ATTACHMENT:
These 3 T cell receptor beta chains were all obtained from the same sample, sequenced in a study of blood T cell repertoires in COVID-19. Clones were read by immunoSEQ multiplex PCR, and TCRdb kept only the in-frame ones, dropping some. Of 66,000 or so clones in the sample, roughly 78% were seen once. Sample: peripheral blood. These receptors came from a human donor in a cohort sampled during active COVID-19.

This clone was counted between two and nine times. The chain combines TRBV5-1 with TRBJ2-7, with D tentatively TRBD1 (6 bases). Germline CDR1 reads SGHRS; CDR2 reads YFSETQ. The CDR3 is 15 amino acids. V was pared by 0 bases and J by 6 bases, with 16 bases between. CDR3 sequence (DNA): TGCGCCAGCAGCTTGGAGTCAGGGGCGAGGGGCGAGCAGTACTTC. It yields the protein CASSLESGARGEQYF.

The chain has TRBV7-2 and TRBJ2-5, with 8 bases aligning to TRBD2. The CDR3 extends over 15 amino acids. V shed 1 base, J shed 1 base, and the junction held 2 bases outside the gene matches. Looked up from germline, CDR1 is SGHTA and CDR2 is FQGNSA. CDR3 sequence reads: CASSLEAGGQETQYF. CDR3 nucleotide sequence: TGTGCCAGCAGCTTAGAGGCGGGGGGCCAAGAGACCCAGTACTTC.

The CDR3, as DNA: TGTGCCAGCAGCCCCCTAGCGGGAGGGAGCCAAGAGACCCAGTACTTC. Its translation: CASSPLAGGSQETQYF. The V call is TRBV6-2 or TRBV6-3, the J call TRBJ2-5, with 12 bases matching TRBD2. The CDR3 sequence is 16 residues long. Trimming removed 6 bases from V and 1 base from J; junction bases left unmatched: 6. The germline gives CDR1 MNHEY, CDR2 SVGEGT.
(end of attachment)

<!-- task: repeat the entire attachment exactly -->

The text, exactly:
These 3 T cell receptor beta chains were all obtained from the same sample, sequenced in a study of blood T cell repertoires in COVID-19. Clones were read by immunoSEQ multiplex PCR, and TCRdb kept only the in-frame ones, dropping some. Of 66,000 or so clones in the sample, roughly 78% were seen once. Sample: peripheral blood. These receptors came from a human donor in a cohort sampled during active COVID-19.

This clone was counted between two and nine times. The chain combines TRBV5-1 with TRBJ2-7, with D tentatively TRBD1 (6 bases). Germline CDR1 reads SGHRS; CDR2 reads YFSETQ. The CDR3 is 15 amino acids. V was pared by 0 bases and J by 6 bases, with 16 bases between. CDR3 sequence (DNA): TGCGCCAGCAGCTTGGAGTCAGGGGCGAGGGGCGAGCAGTACTTC. It yields the protein CASSLESGARGEQYF.

The chain has TRBV7-2 and TRBJ2-5, with 8 bases aligning to TRBD2. The CDR3 extends over 15 amino acids. V shed 1 base, J shed 1 base, and the junction held 2 bases outside the gene matches. Looked up from germline, CDR1 is SGHTA and CDR2 is FQGNSA. CDR3 sequence reads: CASSLEAGGQETQYF. CDR3 nucleotide sequence: TGTGCCAGCAGCTTAGAGGCGGGGGGCCAAGAGACCCAGTACTTC.

The CDR3, as DNA: TGTGCCAGCAGCCCCCTAGCGGGAGGGAGCCAAGAGACCCAGTACTTC. Its translation: CASSPLAGGSQETQYF. The V call is TRBV6-2 or TRBV6-3, the J call TRBJ2-5, with 12 bases matching TRBD2. The CDR3 sequence is 16 residues long. Trimming removed 6 bases from V and 1 base from J; junction bases left unmatched: 6. The germline gives CDR1 MNHEY, CDR2 SVGEGT.